The York Council is planning to reduce the Business Rates burden on 1650 retail outlets and pubs in the City.
It means for smaller businesses, occupying premises with a
rateable value of less than £51,000, tax bills could be halved. As well as the
basic discount, pubs will get an extra £1000 off their bills if their premises have
a Rateable Value of less than £100,000.
The Council says that properties that will benefit from the relief will be occupied hereditaments with a rateable value of less than £51,000 that are wholly or mainly being used as shops, restaurants, cafes, drinking establishments, cinemas and live music venues.
A report to a meeting taking place on 9th March lists dozens of examples of the type of business which could benefit
The proposal is likely to be good news for those businesses
that publicly criticised the Council for what they claimed was a lack of response
to their problems during the recent floods.
It is thought that the move could also encourage new businesses
to occupy empty properties in the City.
The report says, “As with the previous schemes businesses
often fail to apply so the council will automatically award the discount to all
the properties that can be identified as meeting the criteria. It will be the
responsibility of the business to complete and return state aid forms or risk
the award being rescinded”.
There is no cost to the council in providing either discount
which will be fully reimbursed by Central Government through the “rates
retention system”. The scheme will apply for 2020/21 only unless the government
renews the funding support next year
It could become more difficult for pubs and clubs in York to extend their opening hours in future.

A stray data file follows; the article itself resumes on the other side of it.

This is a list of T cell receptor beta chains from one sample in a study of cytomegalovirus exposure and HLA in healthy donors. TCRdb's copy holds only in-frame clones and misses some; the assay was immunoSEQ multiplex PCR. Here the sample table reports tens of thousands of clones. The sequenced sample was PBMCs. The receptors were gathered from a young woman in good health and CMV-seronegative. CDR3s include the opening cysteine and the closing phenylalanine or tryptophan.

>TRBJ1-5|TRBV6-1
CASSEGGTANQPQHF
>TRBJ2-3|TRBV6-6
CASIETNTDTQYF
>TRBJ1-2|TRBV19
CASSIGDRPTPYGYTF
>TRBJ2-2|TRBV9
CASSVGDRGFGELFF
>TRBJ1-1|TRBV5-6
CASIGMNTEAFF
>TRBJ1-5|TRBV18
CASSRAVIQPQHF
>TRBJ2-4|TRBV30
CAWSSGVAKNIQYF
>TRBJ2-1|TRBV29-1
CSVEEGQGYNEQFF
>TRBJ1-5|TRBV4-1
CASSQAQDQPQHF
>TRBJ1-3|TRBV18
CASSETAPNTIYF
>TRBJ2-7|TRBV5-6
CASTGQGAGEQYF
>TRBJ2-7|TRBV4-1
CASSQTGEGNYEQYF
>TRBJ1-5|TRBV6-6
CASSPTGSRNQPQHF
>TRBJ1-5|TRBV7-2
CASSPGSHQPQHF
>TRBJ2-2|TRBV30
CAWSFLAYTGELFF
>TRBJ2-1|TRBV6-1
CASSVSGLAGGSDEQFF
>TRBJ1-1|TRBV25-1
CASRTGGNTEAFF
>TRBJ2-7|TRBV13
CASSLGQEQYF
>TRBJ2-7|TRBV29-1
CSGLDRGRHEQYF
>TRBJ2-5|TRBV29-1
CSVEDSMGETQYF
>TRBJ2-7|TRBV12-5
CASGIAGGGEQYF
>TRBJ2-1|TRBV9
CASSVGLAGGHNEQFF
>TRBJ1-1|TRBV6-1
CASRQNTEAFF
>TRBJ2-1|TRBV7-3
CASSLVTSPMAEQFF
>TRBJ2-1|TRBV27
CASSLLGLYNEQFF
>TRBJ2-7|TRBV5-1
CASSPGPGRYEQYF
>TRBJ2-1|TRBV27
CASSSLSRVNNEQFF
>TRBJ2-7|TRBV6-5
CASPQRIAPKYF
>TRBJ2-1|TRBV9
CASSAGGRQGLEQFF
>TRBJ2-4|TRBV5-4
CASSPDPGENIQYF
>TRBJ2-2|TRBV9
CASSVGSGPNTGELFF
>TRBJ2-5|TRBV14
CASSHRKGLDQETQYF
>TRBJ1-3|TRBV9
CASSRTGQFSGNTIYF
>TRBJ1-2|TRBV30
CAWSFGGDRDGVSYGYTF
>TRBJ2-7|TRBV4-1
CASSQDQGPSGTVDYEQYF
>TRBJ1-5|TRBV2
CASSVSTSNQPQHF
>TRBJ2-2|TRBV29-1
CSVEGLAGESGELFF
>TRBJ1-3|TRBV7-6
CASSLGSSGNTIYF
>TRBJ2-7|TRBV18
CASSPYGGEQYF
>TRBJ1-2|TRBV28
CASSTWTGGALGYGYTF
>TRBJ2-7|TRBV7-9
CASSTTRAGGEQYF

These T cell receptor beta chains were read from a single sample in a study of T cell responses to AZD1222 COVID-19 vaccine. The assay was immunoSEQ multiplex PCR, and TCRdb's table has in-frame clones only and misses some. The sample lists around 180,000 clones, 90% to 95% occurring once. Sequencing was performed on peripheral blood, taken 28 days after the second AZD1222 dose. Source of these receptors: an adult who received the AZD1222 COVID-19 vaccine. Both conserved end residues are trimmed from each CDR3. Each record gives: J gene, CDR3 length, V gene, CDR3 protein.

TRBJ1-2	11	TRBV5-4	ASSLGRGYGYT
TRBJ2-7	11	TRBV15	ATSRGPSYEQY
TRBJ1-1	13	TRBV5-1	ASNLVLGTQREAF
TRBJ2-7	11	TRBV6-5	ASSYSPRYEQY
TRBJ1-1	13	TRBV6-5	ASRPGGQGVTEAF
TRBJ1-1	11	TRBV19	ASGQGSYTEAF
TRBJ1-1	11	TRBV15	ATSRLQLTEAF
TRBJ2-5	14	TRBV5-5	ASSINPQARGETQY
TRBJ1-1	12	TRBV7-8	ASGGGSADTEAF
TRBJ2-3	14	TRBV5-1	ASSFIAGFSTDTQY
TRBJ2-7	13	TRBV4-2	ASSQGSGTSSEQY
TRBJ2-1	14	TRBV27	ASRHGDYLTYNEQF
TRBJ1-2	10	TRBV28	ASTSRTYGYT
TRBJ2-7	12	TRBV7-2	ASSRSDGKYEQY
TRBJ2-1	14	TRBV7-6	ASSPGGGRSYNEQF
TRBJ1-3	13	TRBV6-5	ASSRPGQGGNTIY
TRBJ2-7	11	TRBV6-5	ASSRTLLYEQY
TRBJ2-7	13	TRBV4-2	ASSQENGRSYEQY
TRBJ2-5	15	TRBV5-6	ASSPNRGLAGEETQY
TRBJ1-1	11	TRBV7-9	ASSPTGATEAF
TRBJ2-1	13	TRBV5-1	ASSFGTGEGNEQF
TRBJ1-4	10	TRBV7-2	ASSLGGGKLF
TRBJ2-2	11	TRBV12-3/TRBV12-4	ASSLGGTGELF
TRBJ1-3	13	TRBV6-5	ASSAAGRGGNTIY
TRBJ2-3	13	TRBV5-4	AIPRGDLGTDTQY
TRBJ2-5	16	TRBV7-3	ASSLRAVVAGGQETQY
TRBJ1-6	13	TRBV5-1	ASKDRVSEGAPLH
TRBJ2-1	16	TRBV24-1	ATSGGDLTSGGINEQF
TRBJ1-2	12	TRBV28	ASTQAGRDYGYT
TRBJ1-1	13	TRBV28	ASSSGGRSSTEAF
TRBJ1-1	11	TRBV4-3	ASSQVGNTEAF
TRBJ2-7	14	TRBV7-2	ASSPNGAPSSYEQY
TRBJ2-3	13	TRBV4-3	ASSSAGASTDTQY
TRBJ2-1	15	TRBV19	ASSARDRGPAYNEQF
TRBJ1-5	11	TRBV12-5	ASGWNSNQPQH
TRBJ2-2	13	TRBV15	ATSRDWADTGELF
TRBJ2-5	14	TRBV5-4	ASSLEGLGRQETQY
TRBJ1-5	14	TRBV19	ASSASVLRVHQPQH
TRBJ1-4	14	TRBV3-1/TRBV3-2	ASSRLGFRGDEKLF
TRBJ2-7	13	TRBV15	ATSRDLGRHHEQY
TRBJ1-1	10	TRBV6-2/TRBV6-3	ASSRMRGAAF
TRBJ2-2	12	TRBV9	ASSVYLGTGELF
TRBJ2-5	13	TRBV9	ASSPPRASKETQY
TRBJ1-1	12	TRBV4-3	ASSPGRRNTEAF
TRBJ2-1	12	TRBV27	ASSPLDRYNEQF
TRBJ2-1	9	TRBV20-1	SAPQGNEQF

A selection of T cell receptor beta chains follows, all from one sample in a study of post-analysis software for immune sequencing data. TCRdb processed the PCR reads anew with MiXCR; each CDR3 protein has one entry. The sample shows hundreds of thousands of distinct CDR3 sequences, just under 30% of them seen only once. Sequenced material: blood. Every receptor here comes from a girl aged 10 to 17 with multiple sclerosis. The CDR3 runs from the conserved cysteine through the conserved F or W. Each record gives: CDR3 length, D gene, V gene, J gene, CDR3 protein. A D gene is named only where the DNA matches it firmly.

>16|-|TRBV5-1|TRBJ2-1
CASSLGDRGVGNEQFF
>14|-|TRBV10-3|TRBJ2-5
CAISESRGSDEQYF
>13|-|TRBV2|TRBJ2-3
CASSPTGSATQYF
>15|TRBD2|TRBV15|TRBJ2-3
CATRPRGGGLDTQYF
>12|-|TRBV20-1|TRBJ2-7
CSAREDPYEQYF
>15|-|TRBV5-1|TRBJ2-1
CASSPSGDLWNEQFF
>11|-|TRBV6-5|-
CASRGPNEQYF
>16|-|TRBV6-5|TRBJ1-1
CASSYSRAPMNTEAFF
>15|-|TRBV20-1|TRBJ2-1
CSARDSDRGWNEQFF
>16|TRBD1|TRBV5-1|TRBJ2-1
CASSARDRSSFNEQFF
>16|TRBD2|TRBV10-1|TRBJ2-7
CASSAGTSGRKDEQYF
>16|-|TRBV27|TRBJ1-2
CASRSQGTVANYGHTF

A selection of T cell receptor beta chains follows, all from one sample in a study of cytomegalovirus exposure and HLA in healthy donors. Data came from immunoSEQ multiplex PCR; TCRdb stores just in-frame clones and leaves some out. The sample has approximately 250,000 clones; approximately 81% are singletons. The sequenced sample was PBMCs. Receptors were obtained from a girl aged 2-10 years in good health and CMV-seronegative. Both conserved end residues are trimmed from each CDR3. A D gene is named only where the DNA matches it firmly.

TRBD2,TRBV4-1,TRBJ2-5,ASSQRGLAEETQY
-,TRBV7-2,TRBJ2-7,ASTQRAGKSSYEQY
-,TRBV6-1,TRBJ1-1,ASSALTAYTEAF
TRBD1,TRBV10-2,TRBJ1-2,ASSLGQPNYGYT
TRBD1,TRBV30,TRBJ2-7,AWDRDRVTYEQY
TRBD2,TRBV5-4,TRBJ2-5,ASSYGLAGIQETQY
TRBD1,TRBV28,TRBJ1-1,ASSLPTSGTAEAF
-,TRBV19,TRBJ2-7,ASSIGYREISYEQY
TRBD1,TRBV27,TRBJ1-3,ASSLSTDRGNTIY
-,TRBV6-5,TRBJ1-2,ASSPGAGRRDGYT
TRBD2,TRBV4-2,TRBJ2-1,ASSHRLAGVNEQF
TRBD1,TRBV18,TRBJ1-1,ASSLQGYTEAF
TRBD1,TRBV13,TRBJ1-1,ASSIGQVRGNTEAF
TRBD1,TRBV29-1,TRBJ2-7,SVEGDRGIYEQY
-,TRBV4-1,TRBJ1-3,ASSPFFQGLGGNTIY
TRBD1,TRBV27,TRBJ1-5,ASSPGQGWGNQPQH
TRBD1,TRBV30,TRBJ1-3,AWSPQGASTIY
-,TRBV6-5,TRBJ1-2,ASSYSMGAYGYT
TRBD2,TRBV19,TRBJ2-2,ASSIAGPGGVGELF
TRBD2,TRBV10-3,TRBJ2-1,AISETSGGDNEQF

Crime trends in York alcohol zone – report extract April 2016
The police have asked the York Council to crack down on premises within the cumulative impact zone (essentially the City centre) which seek longer opening hours.
The move comes against a background of increasing violence and disorder on some City centre streets.
The restrictions would affect any premises wanting to extend their hours to open beyond 11:00pm and also any licences seeking an overall increase in opening hours each day.
A report will be considered by the Council on 25th April. If approved the proposal will be subject to public consultation.
We asked a couple of weeks ago why it apparently took 2 Labour Councillors to nod through a decision on protecting the Punch Bowl pub in the Groves from predator developers.
Residents wanted the Council to make an Article 4 direction on the Punch Bowl pub in The Groves. This simply means that if a supermarket or other chain targets the building then they are required to go through a full planning application process.
It took 2 Councillors, 2 meetings to agree that this was as sensible safeguard
There remains some doubt about whether the new Cabinet members have actually been properly appointed. There has been no Leader or Urgency meeting convened at which new Cabinet appointments, job titles and responsibilities might have been rubber stamped
Divine intervention or hastily read the background papers?
York Liberal Democrats have launched a campaign to save local pubs from the threat of closure.
The drive follows research from CAMRA (The Campaign for Real Ale) which shows 26 pubs across the country are closing every week. The Lib Dems say York currently has a thriving pub and beer scene, but it is not immune from economic and policy pressures.
The Lib Dems will move a motion at this week’s full council meeting asking City of York Council to back the campaign. The motion calls on the council to help give pubs better protection under planning legislation and to encourage residents to register their local pub as an ‘Asset of Community Value’ – to ensure they have more chance to buy it if it goes up for sale. The motion also calls on the Chancellor to freeze beer duty in next year’s Budget.